It’s the story of the Little Novel That Could. Paul Harding was an Iowa Writers’ Workshop graduate with a slim manuscript about a dying new England clock repairman and a drawer full of rejections. After three years of shopping around his novel Tinkers, he finally sold it to the tiny nonprofit Bellevue Literary Press for an advance the size of a big publisher’s paperclip budget. They printed 3500 copies. Still, the struggling author was glad to have his work in print. Harding and his family were getting by on his wife’s teacher salary and his unemployment, and he was still driving the eighteen-year-old clunker station wagon which had served him since his days as drummer for the rock band Cold Water Flat in the 90s.
Bellevue is a curious hybrid, a literary press housed in the infamous eponymous hospital, a part of New York University’s School of Medicine. Created by doctors, the press seeks to illuminate “the human experience in medicine,” and they bring out one fiction title a year alongside titles exploring the intersections of science and the arts.
But Bellevue editorial director Erika Goldman utterly believed in Harding’s book. “I found myself,” she says, “weeping for the beauty of the prose.” Goldman passed a galley to a Publishers Weekly reviewer, who likewise couldn’t put it down and gave it a coveted starred review. Sales reps and staff of independent bookstores on both coasts who read the novel got behind it and began word of mouth campaigns. There were no press kits, no media blitzes, no book tours. Reading groups formed around dinner tables in friends’ houses, where Harding was invited to read. Rave reviews came in from the New Yorker, the Los Angeles Times, the Boston Globe and an NPR story got the attention of Random House, who offered Harding a deal on his next two books. Bellevue printed more copies.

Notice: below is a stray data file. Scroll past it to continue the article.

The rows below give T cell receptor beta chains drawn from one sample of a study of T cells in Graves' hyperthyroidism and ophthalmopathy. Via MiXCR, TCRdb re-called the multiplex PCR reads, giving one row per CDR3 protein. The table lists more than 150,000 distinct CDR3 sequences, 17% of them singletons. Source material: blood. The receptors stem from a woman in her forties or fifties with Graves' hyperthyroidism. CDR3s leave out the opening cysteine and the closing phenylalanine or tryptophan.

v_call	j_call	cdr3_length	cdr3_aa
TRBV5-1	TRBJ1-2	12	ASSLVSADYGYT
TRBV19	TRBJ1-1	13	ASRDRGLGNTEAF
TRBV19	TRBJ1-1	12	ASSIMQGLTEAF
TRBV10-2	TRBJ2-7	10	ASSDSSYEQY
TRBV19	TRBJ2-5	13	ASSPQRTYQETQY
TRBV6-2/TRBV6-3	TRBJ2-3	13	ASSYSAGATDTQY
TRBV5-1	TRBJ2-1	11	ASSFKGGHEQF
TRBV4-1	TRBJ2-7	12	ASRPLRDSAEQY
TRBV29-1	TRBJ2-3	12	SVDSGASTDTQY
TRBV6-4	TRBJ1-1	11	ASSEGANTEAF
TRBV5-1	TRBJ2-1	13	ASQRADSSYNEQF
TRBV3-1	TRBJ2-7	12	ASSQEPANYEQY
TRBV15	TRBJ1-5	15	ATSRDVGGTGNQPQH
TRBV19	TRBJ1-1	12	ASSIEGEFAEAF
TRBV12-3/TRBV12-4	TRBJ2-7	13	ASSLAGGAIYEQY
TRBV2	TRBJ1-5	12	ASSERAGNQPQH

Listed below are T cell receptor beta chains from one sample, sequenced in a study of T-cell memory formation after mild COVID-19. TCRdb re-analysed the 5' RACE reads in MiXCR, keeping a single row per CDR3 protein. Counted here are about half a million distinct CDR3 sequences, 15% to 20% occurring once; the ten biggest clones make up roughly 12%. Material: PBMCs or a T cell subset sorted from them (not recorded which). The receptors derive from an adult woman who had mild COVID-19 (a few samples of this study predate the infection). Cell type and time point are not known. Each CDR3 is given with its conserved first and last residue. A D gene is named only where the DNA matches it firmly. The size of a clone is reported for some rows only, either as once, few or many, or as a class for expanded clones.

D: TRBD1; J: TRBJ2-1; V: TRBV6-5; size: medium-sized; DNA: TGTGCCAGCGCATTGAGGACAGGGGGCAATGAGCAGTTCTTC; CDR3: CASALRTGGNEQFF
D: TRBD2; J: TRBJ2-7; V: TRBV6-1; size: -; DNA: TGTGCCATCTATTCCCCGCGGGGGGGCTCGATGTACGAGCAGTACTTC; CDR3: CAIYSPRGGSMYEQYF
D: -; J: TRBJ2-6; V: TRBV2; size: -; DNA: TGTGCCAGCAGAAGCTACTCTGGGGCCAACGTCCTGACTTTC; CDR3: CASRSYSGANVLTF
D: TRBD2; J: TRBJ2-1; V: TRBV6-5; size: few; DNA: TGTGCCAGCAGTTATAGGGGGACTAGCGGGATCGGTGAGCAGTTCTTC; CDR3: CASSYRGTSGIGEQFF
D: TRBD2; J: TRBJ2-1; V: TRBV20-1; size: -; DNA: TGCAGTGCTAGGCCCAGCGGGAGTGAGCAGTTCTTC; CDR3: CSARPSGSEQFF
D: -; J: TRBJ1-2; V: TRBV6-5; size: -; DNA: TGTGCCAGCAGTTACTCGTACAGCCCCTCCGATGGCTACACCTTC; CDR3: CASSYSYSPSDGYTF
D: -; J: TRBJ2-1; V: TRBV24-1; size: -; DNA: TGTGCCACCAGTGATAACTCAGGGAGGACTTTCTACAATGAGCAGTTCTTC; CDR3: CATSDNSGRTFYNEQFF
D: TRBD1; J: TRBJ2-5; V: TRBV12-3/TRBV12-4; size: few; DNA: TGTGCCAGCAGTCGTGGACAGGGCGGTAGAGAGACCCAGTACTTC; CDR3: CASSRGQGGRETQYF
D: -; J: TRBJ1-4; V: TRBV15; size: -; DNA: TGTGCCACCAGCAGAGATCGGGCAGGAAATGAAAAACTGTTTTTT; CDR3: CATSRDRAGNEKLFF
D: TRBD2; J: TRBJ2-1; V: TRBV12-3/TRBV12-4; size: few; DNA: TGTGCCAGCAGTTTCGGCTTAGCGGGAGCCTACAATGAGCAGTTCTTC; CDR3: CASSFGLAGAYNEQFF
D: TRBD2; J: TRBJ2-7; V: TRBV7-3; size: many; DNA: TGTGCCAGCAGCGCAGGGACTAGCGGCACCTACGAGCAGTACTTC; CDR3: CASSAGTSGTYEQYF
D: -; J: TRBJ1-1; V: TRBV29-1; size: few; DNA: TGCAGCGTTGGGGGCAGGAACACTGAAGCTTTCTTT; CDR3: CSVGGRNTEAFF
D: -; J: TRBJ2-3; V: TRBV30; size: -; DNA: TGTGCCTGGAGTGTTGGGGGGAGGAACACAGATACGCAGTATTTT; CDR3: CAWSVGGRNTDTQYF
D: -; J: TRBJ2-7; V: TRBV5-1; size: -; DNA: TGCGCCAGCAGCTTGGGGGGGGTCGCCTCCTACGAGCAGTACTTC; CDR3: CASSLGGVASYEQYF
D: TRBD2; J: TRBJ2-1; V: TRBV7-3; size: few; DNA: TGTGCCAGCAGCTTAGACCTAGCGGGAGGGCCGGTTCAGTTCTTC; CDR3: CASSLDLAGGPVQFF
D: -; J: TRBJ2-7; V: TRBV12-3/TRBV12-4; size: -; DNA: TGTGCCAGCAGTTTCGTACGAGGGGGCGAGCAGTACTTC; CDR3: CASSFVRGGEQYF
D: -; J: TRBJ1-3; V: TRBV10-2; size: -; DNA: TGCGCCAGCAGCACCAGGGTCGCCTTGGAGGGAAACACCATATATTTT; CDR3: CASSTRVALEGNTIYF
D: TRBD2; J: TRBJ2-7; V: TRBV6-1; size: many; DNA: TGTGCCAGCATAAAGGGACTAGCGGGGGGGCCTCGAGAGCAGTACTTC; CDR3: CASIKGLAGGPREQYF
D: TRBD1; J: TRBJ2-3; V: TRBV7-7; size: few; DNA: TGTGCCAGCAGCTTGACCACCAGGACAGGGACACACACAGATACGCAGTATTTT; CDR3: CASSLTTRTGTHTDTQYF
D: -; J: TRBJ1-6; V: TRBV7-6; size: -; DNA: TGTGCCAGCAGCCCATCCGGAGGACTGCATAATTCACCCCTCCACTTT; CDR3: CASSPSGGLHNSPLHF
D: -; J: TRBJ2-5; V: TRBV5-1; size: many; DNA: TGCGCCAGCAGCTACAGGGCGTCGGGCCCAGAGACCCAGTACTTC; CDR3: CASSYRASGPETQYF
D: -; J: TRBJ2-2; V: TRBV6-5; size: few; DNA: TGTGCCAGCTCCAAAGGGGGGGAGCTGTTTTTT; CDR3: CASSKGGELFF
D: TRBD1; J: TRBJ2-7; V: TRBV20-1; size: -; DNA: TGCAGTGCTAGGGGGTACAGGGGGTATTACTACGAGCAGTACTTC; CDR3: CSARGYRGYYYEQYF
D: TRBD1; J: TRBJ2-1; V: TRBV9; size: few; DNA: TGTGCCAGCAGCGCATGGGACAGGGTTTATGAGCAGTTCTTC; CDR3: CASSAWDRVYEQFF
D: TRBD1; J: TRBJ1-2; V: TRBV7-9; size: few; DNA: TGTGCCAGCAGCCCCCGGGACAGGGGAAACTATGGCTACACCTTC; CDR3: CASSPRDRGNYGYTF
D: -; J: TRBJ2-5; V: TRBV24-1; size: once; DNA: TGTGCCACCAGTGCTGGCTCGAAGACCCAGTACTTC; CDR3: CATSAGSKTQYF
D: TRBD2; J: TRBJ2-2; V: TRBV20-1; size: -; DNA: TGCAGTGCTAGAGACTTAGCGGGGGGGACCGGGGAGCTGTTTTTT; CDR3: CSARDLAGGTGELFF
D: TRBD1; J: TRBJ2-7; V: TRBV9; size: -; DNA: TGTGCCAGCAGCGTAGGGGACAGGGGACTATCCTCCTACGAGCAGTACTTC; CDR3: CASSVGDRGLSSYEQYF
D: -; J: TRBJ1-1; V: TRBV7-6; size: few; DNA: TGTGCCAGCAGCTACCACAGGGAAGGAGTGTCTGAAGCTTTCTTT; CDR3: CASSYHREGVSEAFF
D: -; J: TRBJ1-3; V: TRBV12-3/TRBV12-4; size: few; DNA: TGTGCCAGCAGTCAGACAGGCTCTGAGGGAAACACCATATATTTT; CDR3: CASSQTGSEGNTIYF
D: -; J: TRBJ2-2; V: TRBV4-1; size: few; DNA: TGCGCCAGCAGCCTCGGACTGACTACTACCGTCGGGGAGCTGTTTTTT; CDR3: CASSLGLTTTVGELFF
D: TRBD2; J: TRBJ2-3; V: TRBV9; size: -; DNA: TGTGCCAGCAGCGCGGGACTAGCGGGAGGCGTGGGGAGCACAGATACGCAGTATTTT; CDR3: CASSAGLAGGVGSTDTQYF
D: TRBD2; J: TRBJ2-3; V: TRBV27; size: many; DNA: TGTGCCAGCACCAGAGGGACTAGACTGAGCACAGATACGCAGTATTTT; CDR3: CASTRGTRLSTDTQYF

So, naturally, as Tinkers went on to win its ultimate recognition, the story had more strangely homespun twists. The Pulitzer Prize committee waived the $50 submission fee from Bellevue in consideration of their nonprofit status. Astounded enough at his book’s inclusion by the prize jury, Harding says things became entirely surreal when, as announcement time drew near, he got online to check the Pulitzer website and found his own name there as winner. No thrilling phone call. No crisp letter or telegram as in olden days. Not even an e-mail. He calls the whole experience “this weird end run from noble obscurity to a Pulitzer.”
Tinkers is the first such end run since John Kennedy Toole’s A Confederacy of Dunces, published by LSU Press, won the fiction Pulitzer in 1981. In a time when book sales are dominated by powerhouse sellers and shaped by the bottom line, a win for a fledgling author and a nonprofit press is heartening news. Critics praise the book’s quiet lyricism, the powerful evocation of family history and memory, and Harding’s stunning sentences. “There are few perfect debut American novels,” says NPR’s John Freeman. “Walter Percy’s The Moviegoer and Harper Lee’s To Kill a Mockingbird come to mind. To this list ought to be added Paul Harding’s devastating first book, Tinkers. . . . Harding has written a masterpiece.”
There are a quarter of a million copies of Tinkers in print now, and Austinites will get the chance to hear Harding as part of the Michener Center for Writers’ annual reading series on Thursday, September 30 at 7:30 pm on campus in the Avaya Auditorium. ACE 2.302. Parking is available in the nearby UT garage at 24th and San Jacinto.